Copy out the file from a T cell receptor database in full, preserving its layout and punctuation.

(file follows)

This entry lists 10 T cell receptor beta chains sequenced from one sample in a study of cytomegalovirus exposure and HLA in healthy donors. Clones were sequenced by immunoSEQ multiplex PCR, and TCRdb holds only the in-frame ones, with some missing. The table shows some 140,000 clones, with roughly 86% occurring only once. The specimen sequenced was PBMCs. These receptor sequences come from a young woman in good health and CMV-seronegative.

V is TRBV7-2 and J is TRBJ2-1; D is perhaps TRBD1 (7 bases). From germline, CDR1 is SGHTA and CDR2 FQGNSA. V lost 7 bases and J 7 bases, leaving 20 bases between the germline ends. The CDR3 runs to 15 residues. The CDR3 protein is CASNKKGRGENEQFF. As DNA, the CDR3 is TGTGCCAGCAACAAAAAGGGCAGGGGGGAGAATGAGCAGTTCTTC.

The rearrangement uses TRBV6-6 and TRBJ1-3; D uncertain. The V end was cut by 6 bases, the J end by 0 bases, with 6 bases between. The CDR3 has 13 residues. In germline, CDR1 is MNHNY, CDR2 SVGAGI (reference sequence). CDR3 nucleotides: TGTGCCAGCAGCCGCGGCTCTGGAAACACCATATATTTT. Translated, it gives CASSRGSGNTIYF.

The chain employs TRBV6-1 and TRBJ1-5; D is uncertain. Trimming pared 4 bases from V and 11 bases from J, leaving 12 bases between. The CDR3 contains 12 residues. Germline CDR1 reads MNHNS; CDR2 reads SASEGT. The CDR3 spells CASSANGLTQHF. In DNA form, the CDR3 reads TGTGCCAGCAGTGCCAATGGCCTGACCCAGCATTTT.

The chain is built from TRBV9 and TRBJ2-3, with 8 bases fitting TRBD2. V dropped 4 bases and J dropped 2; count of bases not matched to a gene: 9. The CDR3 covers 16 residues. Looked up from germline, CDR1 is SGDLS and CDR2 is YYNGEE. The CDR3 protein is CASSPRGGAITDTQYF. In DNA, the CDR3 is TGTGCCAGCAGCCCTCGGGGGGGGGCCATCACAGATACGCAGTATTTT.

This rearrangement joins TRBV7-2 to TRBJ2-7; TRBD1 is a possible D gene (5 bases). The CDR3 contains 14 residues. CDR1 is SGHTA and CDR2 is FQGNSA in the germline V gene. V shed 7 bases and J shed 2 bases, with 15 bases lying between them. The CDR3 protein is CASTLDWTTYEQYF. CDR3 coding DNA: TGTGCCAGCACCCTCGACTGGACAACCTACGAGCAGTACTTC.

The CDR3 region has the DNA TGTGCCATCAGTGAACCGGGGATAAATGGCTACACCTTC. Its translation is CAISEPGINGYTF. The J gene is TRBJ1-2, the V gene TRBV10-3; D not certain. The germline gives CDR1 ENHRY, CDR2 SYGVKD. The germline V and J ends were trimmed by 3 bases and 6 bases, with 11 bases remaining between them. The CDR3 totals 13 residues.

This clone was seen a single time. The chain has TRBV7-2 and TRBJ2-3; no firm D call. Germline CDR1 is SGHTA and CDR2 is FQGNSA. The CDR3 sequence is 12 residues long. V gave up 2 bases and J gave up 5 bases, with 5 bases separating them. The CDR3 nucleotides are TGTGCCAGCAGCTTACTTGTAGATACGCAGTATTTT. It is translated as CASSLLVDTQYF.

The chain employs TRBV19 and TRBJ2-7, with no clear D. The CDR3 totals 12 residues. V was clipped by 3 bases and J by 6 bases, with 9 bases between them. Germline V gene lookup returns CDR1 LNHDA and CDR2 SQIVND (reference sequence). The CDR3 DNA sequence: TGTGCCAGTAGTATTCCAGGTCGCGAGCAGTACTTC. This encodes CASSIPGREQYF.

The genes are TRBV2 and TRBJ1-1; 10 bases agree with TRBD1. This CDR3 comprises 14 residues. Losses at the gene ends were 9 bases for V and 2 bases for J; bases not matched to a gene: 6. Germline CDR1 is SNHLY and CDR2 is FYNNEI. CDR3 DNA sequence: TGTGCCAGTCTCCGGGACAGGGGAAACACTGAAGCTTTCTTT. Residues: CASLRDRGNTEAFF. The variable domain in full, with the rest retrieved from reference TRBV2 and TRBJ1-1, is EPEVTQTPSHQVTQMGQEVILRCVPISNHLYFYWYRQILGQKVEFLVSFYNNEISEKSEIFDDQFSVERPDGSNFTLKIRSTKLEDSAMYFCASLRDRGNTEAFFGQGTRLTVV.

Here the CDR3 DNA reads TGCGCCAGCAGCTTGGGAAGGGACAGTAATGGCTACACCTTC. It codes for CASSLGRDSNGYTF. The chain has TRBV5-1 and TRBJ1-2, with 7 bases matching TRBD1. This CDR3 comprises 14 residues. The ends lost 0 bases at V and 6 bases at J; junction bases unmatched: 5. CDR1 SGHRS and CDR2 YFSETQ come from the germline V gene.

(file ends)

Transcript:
This entry lists 10 T cell receptor beta chains sequenced from one sample in a study of cytomegalovirus exposure and HLA in healthy donors. Clones were sequenced by immunoSEQ multiplex PCR, and TCRdb holds only the in-frame ones, with some missing. The table shows some 140,000 clones, with roughly 86% occurring only once. The specimen sequenced was PBMCs. These receptor sequences come from a young woman in good health and CMV-seronegative.

V is TRBV7-2 and J is TRBJ2-1; D is perhaps TRBD1 (7 bases). From germline, CDR1 is SGHTA and CDR2 FQGNSA. V lost 7 bases and J 7 bases, leaving 20 bases between the germline ends. The CDR3 runs to 15 residues. The CDR3 protein is CASNKKGRGENEQFF. As DNA, the CDR3 is TGTGCCAGCAACAAAAAGGGCAGGGGGGAGAATGAGCAGTTCTTC.

The rearrangement uses TRBV6-6 and TRBJ1-3; D uncertain. The V end was cut by 6 bases, the J end by 0 bases, with 6 bases between. The CDR3 has 13 residues. In germline, CDR1 is MNHNY, CDR2 SVGAGI (reference sequence). CDR3 nucleotides: TGTGCCAGCAGCCGCGGCTCTGGAAACACCATATATTTT. Translated, it gives CASSRGSGNTIYF.

The chain employs TRBV6-1 and TRBJ1-5; D is uncertain. Trimming pared 4 bases from V and 11 bases from J, leaving 12 bases between. The CDR3 contains 12 residues. Germline CDR1 reads MNHNS; CDR2 reads SASEGT. The CDR3 spells CASSANGLTQHF. In DNA form, the CDR3 reads TGTGCCAGCAGTGCCAATGGCCTGACCCAGCATTTT.

The chain is built from TRBV9 and TRBJ2-3, with 8 bases fitting TRBD2. V dropped 4 bases and J dropped 2; count of bases not matched to a gene: 9. The CDR3 covers 16 residues. Looked up from germline, CDR1 is SGDLS and CDR2 is YYNGEE. The CDR3 protein is CASSPRGGAITDTQYF. In DNA, the CDR3 is TGTGCCAGCAGCCCTCGGGGGGGGGCCATCACAGATACGCAGTATTTT.

This rearrangement joins TRBV7-2 to TRBJ2-7; TRBD1 is a possible D gene (5 bases). The CDR3 contains 14 residues. CDR1 is SGHTA and CDR2 is FQGNSA in the germline V gene. V shed 7 bases and J shed 2 bases, with 15 bases lying between them. The CDR3 protein is CASTLDWTTYEQYF. CDR3 coding DNA: TGTGCCAGCACCCTCGACTGGACAACCTACGAGCAGTACTTC.

The CDR3 region has the DNA TGTGCCATCAGTGAACCGGGGATAAATGGCTACACCTTC. Its translation is CAISEPGINGYTF. The J gene is TRBJ1-2, the V gene TRBV10-3; D not certain. The germline gives CDR1 ENHRY, CDR2 SYGVKD. The germline V and J ends were trimmed by 3 bases and 6 bases, with 11 bases remaining between them. The CDR3 totals 13 residues.

This clone was seen a single time. The chain has TRBV7-2 and TRBJ2-3; no firm D call. Germline CDR1 is SGHTA and CDR2 is FQGNSA. The CDR3 sequence is 12 residues long. V gave up 2 bases and J gave up 5 bases, with 5 bases separating them. The CDR3 nucleotides are TGTGCCAGCAGCTTACTTGTAGATACGCAGTATTTT. It is translated as CASSLLVDTQYF.

The chain employs TRBV19 and TRBJ2-7, with no clear D. The CDR3 totals 12 residues. V was clipped by 3 bases and J by 6 bases, with 9 bases between them. Germline V gene lookup returns CDR1 LNHDA and CDR2 SQIVND (reference sequence). The CDR3 DNA sequence: TGTGCCAGTAGTATTCCAGGTCGCGAGCAGTACTTC. This encodes CASSIPGREQYF.

The genes are TRBV2 and TRBJ1-1; 10 bases agree with TRBD1. This CDR3 comprises 14 residues. Losses at the gene ends were 9 bases for V and 2 bases for J; bases not matched to a gene: 6. Germline CDR1 is SNHLY and CDR2 is FYNNEI. CDR3 DNA sequence: TGTGCCAGTCTCCGGGACAGGGGAAACACTGAAGCTTTCTTT. Residues: CASLRDRGNTEAFF. The variable domain in full, with the rest retrieved from reference TRBV2 and TRBJ1-1, is EPEVTQTPSHQVTQMGQEVILRCVPISNHLYFYWYRQILGQKVEFLVSFYNNEISEKSEIFDDQFSVERPDGSNFTLKIRSTKLEDSAMYFCASLRDRGNTEAFFGQGTRLTVV.

Here the CDR3 DNA reads TGCGCCAGCAGCTTGGGAAGGGACAGTAATGGCTACACCTTC. It codes for CASSLGRDSNGYTF. The chain has TRBV5-1 and TRBJ1-2, with 7 bases matching TRBD1. This CDR3 comprises 14 residues. The ends lost 0 bases at V and 6 bases at J; junction bases unmatched: 5. CDR1 SGHRS and CDR2 YFSETQ come from the germline V gene.